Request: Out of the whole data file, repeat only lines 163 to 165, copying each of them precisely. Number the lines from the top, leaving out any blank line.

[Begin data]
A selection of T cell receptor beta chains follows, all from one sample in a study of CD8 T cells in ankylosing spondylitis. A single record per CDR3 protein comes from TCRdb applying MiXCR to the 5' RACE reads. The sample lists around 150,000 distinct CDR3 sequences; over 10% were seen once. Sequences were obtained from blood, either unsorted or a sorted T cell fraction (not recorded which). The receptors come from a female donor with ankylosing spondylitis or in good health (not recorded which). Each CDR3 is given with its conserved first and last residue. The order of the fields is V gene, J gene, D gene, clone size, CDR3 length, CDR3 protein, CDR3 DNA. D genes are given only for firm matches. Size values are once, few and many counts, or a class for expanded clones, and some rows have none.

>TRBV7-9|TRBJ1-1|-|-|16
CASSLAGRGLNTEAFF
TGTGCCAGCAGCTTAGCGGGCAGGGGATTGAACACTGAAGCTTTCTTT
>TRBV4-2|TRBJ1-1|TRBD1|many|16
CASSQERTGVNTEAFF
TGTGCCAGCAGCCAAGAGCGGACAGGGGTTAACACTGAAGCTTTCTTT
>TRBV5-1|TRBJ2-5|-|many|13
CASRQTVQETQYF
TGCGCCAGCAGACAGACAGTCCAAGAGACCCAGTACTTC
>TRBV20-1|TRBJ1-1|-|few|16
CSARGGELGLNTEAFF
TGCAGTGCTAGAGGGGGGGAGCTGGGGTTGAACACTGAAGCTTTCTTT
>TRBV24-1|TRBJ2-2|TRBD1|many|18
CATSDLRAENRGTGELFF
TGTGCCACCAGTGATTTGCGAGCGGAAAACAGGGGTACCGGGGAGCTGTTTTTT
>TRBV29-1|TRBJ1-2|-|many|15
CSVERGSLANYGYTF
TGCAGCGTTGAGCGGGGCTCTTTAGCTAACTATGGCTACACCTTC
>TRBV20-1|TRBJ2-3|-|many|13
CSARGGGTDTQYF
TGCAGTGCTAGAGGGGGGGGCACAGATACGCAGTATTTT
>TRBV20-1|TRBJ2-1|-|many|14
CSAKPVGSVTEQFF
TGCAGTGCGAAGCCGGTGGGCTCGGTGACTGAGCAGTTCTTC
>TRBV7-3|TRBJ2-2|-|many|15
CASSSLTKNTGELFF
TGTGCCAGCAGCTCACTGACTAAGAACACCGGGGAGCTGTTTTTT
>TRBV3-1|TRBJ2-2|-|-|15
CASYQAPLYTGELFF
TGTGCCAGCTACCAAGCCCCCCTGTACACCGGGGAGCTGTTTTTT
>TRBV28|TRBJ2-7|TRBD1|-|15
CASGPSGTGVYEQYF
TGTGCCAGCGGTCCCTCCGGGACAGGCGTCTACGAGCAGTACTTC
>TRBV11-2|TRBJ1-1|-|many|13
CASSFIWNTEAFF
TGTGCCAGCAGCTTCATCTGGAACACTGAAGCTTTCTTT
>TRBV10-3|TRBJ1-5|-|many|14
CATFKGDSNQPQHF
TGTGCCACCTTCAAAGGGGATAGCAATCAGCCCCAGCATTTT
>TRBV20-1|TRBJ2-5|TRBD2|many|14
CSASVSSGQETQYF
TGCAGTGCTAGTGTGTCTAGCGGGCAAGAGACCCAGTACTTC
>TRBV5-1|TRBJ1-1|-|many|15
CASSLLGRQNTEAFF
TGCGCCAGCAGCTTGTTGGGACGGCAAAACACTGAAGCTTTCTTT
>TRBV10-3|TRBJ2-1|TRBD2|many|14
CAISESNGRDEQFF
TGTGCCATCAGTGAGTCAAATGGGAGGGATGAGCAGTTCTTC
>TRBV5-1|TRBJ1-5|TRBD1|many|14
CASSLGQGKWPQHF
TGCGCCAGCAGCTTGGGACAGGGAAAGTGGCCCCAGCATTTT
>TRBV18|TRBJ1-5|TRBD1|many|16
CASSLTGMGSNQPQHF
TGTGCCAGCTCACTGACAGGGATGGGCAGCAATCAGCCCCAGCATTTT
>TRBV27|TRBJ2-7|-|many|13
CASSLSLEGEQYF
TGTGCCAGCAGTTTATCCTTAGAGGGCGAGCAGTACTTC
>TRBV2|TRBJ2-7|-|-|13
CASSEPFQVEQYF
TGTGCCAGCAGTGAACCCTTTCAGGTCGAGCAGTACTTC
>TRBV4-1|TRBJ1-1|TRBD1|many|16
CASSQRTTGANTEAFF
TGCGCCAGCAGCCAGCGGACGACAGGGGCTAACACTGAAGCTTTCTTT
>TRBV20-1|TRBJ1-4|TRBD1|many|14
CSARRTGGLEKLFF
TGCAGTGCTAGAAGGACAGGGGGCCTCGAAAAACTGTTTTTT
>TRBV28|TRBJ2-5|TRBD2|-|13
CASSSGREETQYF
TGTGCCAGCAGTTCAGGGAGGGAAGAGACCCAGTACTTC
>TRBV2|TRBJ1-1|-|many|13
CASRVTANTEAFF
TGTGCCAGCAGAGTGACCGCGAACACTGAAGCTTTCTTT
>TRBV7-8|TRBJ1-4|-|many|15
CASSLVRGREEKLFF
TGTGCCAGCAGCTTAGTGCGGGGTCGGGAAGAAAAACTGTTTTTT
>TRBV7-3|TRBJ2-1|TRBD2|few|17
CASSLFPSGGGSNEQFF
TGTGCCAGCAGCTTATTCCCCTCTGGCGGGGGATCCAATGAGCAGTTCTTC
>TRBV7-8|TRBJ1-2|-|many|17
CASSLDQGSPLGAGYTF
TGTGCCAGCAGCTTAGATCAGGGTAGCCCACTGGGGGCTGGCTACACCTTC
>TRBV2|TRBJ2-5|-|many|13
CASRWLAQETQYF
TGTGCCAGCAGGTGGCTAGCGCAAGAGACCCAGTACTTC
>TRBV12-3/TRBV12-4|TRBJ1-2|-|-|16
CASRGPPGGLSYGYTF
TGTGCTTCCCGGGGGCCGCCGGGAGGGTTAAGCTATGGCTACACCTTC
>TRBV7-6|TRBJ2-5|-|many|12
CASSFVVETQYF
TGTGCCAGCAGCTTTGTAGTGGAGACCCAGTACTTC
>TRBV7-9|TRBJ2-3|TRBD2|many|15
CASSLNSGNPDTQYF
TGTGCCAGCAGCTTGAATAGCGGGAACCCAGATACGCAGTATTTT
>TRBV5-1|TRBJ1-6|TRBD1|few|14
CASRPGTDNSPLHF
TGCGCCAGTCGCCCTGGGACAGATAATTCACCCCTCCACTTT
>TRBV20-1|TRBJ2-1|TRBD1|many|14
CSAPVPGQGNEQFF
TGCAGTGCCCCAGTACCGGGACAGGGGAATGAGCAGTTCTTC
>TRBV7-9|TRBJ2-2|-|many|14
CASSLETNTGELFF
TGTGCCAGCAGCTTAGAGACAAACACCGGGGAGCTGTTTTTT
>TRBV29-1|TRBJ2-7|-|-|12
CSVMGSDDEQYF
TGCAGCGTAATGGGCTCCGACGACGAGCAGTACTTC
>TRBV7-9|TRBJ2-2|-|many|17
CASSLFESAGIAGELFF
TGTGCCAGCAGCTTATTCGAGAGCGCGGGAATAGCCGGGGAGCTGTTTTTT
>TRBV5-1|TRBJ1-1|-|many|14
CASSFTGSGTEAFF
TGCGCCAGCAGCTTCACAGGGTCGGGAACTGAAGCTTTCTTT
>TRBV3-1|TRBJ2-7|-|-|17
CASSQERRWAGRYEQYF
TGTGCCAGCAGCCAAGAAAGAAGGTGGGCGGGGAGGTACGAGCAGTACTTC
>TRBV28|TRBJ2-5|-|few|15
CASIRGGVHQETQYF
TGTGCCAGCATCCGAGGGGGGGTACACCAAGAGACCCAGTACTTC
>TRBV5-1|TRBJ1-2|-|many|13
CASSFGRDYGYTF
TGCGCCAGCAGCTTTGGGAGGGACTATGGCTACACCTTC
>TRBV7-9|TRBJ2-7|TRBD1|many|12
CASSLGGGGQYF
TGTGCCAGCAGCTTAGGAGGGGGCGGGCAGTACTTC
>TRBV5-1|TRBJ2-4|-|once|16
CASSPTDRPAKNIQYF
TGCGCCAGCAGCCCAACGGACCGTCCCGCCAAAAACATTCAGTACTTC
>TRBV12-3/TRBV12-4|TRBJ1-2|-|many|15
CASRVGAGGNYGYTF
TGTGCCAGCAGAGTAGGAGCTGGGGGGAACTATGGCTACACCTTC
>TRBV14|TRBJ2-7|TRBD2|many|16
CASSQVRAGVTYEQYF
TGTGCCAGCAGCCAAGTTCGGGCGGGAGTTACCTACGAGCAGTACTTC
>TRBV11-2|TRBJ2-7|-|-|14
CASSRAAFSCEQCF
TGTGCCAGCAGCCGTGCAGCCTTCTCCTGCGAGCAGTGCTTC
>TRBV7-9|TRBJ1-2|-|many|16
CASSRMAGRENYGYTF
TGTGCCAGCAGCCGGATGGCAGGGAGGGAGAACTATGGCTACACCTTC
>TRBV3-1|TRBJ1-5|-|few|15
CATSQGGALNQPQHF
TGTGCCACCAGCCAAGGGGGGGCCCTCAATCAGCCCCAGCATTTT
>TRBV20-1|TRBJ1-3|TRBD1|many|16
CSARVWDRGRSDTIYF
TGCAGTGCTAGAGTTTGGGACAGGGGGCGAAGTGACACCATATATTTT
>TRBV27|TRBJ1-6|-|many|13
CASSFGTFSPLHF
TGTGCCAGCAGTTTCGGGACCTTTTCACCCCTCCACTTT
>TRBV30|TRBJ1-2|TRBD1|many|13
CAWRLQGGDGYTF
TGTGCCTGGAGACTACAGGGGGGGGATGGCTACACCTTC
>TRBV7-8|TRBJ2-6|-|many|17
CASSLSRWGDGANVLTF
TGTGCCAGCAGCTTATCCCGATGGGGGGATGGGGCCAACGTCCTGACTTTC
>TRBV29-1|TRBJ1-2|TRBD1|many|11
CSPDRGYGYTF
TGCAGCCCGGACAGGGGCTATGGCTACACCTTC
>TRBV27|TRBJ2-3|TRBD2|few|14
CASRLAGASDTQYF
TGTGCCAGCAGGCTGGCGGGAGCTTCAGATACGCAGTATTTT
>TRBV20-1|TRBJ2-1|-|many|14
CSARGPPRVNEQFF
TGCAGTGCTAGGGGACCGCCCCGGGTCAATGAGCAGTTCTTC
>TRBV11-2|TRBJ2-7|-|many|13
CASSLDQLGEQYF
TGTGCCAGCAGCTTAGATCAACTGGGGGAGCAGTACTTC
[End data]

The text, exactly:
TGCAGTGCTAGGGGACCGCCCCGGGTCAATGAGCAGTTCTTC
>TRBV11-2|TRBJ2-7|-|many|13
CASSLDQLGEQYF